The Health Potential of Rosemary

Rosemary is a popular herb most commonly used in cooking to add flavor to food.

Rosemary, or Rosmarinus officianalis, grows natively in the sunny and warm climates of Asia and the Mediterranean. Its fragrant evergreen needles come in a variety of colors, including purple, blue, pink, or white.

Rosemary leaves are often used as a seasoning for food, especially in Mediterranean and Italian cuisine. Since the leaves are aromatic and sweet, it can also be added to flavor meats and soups. Use whole sprigs of rosemary for seasoning poultry, as in this roasted chicken recipe. The herb is also a great addition to side dishes such as this rosemary-lemon cauliflower recipe.

While its culinary potential knows no bounds, what’s not so commonly known is that rosemary also has many health benefits.

Aromatherapy

Sometimes all you need to de-stress is a soothing scent. Rosemary oil is often used in aromatherapy, and this rosemary and spearmint tincture works well to help clear your mind.

One study of 20 adults found that inhaling rosemary oil can also increase brain wave activities, decrease drowsiness, and even improve your mood.

Other research indicates that rosemary leaf extract might be able to treat and prevent dementia, and improve cognitive function among older people.

Cancer

In addition to the benefits rosemary has on your mental state of mind, it can also fight serious physical problems too. According to one study done on mice, rosemary could possibly be used in skin cancer treatments to help reduce the spread of cancer cells. The study found that application of a rosemary extract helped block some skin tumor cells.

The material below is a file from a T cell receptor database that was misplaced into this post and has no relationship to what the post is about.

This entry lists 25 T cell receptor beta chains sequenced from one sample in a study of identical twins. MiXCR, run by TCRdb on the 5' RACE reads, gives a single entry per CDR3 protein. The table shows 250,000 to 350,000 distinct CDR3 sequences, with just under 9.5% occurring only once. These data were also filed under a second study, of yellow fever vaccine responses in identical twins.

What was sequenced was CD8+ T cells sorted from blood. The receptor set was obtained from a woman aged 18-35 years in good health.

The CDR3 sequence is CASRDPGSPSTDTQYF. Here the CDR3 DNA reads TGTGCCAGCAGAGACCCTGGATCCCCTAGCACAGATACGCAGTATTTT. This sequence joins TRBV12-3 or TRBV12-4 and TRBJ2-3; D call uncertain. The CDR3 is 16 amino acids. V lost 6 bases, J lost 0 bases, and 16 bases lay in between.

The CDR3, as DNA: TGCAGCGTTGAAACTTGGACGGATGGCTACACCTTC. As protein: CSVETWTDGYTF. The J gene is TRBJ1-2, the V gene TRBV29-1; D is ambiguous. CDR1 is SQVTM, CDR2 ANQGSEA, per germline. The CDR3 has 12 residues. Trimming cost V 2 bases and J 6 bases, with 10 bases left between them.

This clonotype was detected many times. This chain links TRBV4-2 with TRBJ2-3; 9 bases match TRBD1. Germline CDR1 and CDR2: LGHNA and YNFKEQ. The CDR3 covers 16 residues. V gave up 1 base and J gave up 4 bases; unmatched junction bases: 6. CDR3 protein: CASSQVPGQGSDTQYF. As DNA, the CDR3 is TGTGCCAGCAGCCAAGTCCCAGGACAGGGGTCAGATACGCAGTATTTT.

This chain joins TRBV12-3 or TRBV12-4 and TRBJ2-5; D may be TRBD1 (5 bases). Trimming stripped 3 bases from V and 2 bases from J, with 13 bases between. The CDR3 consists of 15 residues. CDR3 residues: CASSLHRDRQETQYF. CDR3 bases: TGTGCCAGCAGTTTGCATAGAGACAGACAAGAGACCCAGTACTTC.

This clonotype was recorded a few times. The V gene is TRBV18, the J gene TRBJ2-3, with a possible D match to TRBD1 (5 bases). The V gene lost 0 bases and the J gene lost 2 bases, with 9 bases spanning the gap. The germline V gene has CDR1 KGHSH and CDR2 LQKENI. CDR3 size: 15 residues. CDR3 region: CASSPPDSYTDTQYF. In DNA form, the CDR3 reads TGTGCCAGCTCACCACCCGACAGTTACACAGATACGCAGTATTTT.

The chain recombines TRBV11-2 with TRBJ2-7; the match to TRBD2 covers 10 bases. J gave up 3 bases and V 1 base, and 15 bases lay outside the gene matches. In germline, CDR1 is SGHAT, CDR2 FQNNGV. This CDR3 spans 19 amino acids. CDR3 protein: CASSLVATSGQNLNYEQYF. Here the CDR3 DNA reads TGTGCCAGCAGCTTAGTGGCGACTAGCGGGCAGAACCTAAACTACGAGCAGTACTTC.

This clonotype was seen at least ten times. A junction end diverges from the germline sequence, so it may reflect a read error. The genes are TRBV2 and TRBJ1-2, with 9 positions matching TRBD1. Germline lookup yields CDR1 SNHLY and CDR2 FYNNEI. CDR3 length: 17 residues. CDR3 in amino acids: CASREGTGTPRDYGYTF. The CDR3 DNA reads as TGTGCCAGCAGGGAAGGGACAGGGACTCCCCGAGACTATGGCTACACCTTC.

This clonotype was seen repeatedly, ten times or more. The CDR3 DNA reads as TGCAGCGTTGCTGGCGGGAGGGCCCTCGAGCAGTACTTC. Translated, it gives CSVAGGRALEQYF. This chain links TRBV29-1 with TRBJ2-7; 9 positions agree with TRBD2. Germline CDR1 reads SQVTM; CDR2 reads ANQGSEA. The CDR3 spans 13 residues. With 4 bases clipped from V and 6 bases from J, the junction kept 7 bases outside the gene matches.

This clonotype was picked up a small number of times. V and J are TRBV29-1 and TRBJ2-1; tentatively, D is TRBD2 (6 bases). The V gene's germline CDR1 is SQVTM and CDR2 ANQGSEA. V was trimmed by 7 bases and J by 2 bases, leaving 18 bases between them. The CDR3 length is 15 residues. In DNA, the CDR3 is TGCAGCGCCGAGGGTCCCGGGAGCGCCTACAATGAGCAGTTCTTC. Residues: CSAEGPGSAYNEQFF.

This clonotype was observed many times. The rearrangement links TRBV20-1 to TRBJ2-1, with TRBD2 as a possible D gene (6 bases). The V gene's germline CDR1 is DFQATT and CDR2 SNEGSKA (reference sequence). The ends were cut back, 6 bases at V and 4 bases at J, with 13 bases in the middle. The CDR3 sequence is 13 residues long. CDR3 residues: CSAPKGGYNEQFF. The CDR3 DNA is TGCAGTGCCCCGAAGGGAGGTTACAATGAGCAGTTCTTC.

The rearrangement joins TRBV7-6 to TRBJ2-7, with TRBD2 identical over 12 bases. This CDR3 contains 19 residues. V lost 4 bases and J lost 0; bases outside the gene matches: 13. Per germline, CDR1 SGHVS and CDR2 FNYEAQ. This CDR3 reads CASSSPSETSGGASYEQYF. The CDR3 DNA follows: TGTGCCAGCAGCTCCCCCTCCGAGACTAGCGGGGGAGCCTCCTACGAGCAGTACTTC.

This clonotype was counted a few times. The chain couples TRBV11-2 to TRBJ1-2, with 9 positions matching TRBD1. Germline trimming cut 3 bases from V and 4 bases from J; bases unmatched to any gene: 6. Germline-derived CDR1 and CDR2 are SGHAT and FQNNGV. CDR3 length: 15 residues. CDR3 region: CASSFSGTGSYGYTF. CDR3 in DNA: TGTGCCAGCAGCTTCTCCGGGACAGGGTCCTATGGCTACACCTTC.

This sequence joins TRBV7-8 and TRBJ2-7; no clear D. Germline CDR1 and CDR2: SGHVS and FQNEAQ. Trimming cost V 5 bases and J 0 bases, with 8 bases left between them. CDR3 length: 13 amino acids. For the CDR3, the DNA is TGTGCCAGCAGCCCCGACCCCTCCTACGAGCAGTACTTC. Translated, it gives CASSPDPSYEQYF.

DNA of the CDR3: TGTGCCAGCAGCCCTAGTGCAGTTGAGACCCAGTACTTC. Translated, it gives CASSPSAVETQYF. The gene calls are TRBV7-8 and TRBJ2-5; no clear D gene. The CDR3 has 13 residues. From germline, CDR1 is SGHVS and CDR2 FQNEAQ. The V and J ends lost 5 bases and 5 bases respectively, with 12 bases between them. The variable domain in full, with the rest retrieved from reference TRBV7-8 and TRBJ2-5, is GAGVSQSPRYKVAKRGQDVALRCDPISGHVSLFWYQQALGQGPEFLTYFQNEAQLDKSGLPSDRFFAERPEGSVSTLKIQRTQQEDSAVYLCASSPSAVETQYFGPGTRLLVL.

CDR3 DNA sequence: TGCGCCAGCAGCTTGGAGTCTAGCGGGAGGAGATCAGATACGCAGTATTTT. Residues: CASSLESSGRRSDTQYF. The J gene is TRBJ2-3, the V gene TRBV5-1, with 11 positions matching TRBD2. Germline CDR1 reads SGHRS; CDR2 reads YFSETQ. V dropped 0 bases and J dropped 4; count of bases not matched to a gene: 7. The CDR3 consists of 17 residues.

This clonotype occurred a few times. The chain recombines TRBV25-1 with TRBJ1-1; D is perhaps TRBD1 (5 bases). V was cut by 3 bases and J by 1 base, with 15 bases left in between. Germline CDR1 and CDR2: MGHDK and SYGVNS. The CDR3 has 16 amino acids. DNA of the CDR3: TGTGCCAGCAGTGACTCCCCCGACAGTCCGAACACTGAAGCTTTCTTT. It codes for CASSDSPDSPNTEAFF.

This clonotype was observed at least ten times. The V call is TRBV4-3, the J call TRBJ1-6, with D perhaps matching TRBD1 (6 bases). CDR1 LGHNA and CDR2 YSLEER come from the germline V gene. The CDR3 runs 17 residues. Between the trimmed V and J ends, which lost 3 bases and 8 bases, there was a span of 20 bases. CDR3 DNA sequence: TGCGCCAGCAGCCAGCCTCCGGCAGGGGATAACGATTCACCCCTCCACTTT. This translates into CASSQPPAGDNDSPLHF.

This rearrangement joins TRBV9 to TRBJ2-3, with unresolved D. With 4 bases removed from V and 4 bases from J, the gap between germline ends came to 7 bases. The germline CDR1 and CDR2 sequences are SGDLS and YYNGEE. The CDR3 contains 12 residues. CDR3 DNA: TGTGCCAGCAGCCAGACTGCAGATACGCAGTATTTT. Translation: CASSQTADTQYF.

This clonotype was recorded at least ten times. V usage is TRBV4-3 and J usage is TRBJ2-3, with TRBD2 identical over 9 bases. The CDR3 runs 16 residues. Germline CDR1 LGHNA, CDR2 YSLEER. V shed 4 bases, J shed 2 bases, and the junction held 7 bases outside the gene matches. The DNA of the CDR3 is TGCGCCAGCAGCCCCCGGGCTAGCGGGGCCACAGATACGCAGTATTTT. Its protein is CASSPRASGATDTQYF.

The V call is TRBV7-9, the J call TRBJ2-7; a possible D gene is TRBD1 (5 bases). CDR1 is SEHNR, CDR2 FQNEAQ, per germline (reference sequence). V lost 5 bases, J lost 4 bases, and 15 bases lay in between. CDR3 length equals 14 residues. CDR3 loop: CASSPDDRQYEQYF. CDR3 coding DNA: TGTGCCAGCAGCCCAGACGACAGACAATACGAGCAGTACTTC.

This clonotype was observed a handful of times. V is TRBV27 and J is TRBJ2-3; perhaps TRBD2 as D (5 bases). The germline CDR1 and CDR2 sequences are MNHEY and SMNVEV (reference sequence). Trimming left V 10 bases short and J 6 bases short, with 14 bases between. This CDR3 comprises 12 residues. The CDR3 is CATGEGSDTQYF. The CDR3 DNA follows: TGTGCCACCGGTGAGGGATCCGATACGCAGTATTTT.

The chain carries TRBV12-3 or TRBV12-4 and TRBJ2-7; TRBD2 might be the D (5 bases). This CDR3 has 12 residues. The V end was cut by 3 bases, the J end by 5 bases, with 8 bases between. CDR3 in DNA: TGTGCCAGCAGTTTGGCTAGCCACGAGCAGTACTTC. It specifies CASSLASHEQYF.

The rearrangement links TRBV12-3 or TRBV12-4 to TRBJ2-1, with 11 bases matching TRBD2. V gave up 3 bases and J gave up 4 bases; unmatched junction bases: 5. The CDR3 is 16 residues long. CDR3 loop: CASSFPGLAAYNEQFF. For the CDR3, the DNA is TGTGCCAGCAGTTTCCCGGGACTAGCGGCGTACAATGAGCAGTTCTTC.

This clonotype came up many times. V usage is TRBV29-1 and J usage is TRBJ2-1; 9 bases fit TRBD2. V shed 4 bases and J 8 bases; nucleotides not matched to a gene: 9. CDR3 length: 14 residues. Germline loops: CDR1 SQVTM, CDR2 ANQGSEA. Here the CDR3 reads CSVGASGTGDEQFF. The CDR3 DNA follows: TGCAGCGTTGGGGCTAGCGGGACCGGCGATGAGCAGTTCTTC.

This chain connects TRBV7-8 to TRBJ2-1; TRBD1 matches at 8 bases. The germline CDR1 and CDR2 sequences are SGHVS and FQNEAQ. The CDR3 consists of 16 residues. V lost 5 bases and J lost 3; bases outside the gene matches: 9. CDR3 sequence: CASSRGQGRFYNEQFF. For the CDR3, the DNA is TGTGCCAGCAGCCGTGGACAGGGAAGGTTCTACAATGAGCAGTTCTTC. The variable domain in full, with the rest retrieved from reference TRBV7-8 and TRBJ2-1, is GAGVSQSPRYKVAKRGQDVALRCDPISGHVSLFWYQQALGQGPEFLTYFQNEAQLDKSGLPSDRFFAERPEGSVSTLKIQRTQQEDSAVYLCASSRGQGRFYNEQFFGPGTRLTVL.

Rosemary extracts have also been found to inhibit the growth of some cancer cells, such as the cells in lung carcinoma. Another study revealed that rosemary works as an antioxidant by protecting healthy cells.

Alopecia

Alopecia is a disease that causes hair loss and can be uncomfortable for many people. However, rosemary has been shown in some instances to help treat the disease. In one study, 43 people with alopecia massaged their scalps with essential oils of rosemary, thyme, lavender, and cedarwood daily for seven months. Almost half of them saw hair growth. Researchers concluded that these essential oils are a safe and effective treatment for alopecia.

Precautions

Medicinal use of rosemary is gaining more traction worldwide. Germany’s version of the FDA, the German Commission E, approves the use of rosemary oil to treat joint pain and circulation problems. They also approve the use of rosemary leaves to help treat various digestive issues. 

While rosemary can be beneficial to your health, it’s not for everyone to use. The herb should only be taken in small doses. Avoid rosemary if you’re pregnant or nursing, as it can be an abortifacient. Patients with high blood pressure should also avoid taking rosemary as a supplement. 

You should always consult with your doctor before trying any new supplements or treatments. Check to see if rosemary oils will interfere with your diabetes or blood thinner medication.  If your doctor gives you the all clear to use rosemary, eat or smell the herb for good health.